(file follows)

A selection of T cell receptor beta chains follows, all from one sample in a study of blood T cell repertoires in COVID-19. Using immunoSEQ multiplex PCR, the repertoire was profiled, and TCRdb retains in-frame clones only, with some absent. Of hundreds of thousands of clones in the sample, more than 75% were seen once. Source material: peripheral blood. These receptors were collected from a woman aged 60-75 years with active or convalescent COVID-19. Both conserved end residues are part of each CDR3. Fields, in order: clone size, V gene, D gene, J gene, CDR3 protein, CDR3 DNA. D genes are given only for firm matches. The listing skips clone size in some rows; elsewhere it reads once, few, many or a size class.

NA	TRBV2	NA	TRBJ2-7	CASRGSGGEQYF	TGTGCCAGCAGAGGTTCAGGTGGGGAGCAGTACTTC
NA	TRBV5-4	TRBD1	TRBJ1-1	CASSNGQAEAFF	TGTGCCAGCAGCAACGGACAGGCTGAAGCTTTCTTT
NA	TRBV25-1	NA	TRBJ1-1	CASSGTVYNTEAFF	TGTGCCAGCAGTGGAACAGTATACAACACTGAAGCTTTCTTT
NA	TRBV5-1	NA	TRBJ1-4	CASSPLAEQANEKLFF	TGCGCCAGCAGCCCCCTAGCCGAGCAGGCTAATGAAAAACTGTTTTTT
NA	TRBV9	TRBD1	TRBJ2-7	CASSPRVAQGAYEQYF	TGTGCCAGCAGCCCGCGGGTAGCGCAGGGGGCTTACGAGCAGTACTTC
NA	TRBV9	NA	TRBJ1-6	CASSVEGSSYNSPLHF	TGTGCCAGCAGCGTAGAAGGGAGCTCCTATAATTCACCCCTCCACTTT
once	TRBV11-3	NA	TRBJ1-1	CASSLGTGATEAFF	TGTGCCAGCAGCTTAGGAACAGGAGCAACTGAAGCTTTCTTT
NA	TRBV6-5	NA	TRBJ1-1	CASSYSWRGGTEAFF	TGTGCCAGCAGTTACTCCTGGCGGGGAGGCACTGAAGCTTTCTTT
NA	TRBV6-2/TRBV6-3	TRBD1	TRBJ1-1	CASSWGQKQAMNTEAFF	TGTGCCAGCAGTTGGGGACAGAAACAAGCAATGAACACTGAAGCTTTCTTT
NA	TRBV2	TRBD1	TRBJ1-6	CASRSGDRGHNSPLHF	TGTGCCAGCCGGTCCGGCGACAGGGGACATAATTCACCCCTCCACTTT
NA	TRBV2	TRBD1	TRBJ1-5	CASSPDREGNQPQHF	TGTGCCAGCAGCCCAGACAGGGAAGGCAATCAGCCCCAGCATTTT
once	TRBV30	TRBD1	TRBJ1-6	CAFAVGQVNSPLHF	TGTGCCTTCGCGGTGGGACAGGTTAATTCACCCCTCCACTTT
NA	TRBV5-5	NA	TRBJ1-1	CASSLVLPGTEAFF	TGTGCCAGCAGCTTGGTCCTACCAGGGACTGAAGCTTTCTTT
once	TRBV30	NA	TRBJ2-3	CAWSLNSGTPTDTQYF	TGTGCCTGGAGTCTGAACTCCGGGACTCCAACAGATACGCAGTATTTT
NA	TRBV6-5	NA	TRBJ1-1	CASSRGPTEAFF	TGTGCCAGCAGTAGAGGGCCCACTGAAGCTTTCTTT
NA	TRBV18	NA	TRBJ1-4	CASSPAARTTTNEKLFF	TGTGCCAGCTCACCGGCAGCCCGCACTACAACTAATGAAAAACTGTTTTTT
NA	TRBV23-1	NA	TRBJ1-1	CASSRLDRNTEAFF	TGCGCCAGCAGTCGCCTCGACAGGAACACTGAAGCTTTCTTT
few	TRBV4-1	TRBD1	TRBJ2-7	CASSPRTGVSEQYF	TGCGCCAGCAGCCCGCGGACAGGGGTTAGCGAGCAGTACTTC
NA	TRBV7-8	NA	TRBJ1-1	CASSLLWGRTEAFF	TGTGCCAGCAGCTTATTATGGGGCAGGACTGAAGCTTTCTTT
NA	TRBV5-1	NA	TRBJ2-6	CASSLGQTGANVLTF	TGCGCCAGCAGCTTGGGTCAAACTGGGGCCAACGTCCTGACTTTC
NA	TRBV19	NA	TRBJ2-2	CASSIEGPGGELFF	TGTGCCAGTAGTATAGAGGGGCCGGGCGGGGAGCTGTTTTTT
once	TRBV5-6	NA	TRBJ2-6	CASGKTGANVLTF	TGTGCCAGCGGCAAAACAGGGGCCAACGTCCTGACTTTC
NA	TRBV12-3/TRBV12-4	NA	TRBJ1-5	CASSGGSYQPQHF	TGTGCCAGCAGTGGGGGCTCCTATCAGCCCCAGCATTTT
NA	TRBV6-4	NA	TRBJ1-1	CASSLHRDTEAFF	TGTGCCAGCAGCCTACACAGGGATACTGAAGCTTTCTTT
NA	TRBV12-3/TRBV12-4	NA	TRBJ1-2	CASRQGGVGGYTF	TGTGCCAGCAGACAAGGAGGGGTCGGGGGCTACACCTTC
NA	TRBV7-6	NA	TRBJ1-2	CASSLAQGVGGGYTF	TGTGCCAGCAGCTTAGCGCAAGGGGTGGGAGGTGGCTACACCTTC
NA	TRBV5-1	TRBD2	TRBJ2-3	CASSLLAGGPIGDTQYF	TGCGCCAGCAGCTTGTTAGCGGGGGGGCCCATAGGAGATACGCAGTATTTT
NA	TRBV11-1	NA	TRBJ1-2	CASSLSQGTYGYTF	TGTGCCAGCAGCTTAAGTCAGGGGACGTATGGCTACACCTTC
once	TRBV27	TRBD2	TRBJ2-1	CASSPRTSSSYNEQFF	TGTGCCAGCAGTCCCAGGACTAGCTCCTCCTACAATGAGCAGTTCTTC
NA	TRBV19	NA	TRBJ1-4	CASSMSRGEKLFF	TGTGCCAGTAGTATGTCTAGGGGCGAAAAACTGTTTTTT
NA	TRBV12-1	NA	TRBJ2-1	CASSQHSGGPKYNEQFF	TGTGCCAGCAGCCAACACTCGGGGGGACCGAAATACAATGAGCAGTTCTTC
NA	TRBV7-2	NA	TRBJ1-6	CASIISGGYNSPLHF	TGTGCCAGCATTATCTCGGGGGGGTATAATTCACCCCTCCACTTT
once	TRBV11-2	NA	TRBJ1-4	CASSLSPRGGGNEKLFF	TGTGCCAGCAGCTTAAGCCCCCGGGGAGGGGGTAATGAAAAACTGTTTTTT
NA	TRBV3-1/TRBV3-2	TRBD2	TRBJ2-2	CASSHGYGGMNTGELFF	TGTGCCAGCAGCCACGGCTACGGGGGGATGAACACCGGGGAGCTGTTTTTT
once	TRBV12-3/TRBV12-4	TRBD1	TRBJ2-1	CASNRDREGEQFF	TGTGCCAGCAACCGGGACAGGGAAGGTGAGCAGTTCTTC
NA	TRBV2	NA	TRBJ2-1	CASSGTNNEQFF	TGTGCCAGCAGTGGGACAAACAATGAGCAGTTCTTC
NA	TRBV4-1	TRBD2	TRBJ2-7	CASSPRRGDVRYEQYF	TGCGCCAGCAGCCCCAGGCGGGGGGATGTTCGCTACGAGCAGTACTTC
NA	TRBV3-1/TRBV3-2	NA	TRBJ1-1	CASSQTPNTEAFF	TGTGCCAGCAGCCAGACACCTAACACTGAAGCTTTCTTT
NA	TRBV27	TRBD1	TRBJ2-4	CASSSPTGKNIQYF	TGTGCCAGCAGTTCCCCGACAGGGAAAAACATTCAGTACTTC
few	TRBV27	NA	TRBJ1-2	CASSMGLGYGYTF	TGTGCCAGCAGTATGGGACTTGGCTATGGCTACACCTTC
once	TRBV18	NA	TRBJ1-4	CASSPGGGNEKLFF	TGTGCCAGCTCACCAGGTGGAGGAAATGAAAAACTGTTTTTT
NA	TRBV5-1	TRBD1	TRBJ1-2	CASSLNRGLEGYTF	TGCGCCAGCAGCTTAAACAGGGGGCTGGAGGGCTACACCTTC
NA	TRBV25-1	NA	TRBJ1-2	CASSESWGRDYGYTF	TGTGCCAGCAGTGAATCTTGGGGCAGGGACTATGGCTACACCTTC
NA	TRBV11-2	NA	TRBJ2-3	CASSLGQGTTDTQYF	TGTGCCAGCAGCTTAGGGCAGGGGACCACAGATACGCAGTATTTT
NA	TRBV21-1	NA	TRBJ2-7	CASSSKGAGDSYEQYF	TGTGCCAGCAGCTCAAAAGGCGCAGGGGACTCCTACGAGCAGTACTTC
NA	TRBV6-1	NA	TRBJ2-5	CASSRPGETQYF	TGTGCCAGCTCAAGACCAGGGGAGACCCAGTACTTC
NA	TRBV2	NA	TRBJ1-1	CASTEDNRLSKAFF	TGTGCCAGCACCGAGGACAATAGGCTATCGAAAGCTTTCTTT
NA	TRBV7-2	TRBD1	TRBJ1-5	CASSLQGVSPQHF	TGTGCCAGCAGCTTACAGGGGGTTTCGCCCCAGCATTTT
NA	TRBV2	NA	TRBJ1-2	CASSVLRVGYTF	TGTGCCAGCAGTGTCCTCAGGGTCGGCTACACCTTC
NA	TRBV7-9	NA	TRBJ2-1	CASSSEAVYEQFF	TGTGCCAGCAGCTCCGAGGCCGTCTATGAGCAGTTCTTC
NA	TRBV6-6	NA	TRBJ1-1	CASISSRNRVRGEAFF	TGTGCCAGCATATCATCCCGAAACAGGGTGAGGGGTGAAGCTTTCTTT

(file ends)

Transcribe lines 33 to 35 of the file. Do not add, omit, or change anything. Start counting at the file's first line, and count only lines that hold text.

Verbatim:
NA	TRBV7-2	NA	TRBJ1-6	CASIISGGYNSPLHF	TGTGCCAGCATTATCTCGGGGGGGTATAATTCACCCCTCCACTTT
once	TRBV11-2	NA	TRBJ1-4	CASSLSPRGGGNEKLFF	TGTGCCAGCAGCTTAAGCCCCCGGGGAGGGGGTAATGAAAAACTGTTTTTT
NA	TRBV3-1/TRBV3-2	TRBD2	TRBJ2-2	CASSHGYGGMNTGELFF	TGTGCCAGCAGCCACGGCTACGGGGGGATGAACACCGGGGAGCTGTTTTTT